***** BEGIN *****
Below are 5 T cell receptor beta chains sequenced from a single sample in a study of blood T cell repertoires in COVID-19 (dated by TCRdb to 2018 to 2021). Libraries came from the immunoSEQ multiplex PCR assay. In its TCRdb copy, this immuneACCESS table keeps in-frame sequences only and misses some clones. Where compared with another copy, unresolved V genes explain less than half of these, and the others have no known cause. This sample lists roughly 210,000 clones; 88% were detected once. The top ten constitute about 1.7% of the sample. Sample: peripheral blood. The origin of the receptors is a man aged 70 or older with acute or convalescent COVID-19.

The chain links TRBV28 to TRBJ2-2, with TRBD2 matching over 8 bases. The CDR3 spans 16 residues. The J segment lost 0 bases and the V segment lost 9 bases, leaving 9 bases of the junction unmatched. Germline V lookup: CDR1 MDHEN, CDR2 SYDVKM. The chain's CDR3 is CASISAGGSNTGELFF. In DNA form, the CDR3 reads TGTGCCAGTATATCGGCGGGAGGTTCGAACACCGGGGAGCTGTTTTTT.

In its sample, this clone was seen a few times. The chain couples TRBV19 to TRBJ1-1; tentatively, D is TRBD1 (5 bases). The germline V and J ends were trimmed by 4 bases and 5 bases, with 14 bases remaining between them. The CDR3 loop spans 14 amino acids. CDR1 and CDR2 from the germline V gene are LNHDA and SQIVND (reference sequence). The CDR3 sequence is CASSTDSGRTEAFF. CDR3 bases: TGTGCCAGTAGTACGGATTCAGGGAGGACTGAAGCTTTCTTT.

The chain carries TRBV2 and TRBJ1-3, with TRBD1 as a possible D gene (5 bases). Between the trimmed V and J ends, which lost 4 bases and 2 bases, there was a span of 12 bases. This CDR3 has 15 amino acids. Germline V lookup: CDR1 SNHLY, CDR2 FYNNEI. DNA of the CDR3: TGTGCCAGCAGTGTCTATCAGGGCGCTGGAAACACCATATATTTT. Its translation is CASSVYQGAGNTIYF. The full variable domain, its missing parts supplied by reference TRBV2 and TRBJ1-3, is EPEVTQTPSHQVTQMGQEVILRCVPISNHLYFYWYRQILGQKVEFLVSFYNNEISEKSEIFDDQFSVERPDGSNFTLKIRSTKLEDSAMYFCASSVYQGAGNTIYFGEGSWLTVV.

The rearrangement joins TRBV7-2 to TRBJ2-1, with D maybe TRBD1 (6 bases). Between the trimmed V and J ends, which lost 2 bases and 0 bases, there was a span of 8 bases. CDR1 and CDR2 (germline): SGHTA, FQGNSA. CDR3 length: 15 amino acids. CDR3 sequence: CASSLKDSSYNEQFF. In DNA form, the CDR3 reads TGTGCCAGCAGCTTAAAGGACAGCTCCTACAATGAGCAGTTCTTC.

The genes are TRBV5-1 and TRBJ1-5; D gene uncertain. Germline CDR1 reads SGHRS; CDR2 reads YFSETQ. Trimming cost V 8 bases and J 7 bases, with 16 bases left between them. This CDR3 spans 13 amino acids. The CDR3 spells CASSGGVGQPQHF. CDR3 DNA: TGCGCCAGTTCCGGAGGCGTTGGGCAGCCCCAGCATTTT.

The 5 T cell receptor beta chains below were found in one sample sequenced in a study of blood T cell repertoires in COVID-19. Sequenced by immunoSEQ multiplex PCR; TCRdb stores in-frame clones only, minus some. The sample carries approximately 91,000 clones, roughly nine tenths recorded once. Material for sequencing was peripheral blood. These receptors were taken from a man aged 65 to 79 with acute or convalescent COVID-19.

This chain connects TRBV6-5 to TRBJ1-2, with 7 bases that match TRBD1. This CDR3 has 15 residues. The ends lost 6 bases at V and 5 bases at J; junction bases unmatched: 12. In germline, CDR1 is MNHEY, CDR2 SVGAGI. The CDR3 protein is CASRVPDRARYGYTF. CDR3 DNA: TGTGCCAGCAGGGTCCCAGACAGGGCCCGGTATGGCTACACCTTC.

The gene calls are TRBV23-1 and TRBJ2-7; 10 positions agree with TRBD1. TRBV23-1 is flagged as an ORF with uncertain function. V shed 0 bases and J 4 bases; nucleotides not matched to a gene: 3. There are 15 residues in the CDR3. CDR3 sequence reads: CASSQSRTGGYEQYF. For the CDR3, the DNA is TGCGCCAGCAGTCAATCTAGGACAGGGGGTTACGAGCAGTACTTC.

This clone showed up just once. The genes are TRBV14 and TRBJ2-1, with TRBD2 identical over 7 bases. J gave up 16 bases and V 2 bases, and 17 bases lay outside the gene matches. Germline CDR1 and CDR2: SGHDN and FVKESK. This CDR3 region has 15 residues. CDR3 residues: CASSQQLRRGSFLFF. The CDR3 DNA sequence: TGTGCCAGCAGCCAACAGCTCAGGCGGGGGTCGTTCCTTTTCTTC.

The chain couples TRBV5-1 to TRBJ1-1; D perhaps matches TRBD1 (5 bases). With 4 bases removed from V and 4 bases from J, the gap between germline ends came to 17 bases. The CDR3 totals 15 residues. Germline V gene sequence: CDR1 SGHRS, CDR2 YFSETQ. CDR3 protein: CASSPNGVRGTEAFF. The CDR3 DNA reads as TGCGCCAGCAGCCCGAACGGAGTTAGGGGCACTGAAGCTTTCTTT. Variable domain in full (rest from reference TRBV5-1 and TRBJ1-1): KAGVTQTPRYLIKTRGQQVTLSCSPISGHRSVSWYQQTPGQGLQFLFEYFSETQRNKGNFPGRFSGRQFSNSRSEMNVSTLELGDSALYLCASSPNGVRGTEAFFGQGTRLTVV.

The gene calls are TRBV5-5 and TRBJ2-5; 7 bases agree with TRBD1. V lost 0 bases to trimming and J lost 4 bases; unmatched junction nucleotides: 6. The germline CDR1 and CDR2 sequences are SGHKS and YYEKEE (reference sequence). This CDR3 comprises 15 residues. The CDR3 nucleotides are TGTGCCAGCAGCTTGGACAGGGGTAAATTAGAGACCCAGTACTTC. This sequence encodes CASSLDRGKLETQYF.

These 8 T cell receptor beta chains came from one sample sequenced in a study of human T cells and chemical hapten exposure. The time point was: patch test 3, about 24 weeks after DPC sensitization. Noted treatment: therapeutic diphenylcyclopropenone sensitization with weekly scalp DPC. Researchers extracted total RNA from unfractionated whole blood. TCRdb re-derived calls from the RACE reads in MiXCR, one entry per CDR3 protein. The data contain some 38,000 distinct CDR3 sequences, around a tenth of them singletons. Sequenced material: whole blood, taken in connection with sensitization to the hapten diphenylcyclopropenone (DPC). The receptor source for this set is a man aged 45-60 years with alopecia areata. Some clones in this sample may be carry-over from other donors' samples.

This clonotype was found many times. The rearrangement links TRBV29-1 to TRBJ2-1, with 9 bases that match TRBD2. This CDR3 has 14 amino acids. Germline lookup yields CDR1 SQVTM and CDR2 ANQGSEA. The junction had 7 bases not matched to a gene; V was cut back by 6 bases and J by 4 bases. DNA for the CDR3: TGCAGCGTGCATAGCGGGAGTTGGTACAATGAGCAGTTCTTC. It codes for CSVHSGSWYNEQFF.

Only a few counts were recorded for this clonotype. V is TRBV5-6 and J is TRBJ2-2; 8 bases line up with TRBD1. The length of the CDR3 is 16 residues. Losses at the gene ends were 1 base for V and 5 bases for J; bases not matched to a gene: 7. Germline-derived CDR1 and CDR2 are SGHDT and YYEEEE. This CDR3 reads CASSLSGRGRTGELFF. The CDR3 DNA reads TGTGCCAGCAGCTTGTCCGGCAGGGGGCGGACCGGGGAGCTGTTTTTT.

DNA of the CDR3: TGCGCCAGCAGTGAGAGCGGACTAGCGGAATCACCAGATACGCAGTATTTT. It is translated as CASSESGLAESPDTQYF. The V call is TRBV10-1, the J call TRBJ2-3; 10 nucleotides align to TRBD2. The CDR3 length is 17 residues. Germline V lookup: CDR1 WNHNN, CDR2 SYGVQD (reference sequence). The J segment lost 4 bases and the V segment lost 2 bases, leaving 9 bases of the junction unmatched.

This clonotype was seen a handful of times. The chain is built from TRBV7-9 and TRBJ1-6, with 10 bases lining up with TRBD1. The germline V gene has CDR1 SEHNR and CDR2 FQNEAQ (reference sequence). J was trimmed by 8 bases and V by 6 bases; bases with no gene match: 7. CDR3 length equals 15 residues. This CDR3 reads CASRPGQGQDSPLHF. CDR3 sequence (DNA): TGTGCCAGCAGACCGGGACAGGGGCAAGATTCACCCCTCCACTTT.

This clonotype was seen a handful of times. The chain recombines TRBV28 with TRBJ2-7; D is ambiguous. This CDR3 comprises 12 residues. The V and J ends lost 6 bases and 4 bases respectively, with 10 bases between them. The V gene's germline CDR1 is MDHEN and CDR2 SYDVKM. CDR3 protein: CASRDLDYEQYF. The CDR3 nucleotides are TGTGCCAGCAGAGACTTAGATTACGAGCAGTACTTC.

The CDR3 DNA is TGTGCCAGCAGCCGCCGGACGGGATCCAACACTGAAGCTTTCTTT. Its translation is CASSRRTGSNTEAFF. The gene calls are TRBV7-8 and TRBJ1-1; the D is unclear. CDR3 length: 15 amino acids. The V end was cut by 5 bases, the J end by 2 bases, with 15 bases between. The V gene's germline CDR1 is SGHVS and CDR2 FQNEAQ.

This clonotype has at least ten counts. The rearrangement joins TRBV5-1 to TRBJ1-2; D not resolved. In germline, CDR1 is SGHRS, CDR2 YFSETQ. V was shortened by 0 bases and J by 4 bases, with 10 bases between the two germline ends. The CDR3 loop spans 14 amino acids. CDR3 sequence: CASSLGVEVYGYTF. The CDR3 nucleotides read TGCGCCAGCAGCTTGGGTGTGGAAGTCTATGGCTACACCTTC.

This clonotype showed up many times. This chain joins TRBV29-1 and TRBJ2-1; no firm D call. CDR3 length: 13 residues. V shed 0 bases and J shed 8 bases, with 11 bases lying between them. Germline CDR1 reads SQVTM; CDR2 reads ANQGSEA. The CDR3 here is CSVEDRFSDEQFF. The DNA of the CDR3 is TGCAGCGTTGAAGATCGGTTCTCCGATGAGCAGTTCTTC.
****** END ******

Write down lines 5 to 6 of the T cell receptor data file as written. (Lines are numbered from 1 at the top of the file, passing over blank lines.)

The rearrangement joins TRBV7-2 to TRBJ2-1, with D maybe TRBD1 (6 bases). Between the trimmed V and J ends, which lost 2 bases and 0 bases, there was a span of 8 bases. CDR1 and CDR2 (germline): SGHTA, FQGNSA. CDR3 length: 15 amino acids. CDR3 sequence: CASSLKDSSYNEQFF. In DNA form, the CDR3 reads TGTGCCAGCAGCTTAAAGGACAGCTCCTACAATGAGCAGTTCTTC.

The genes are TRBV5-1 and TRBJ1-5; D gene uncertain. Germline CDR1 reads SGHRS; CDR2 reads YFSETQ. Trimming cost V 8 bases and J 7 bases, with 16 bases left between them. This CDR3 spans 13 amino acids. The CDR3 spells CASSGGVGQPQHF. CDR3 DNA: TGCGCCAGTTCCGGAGGCGTTGGGCAGCCCCAGCATTTT.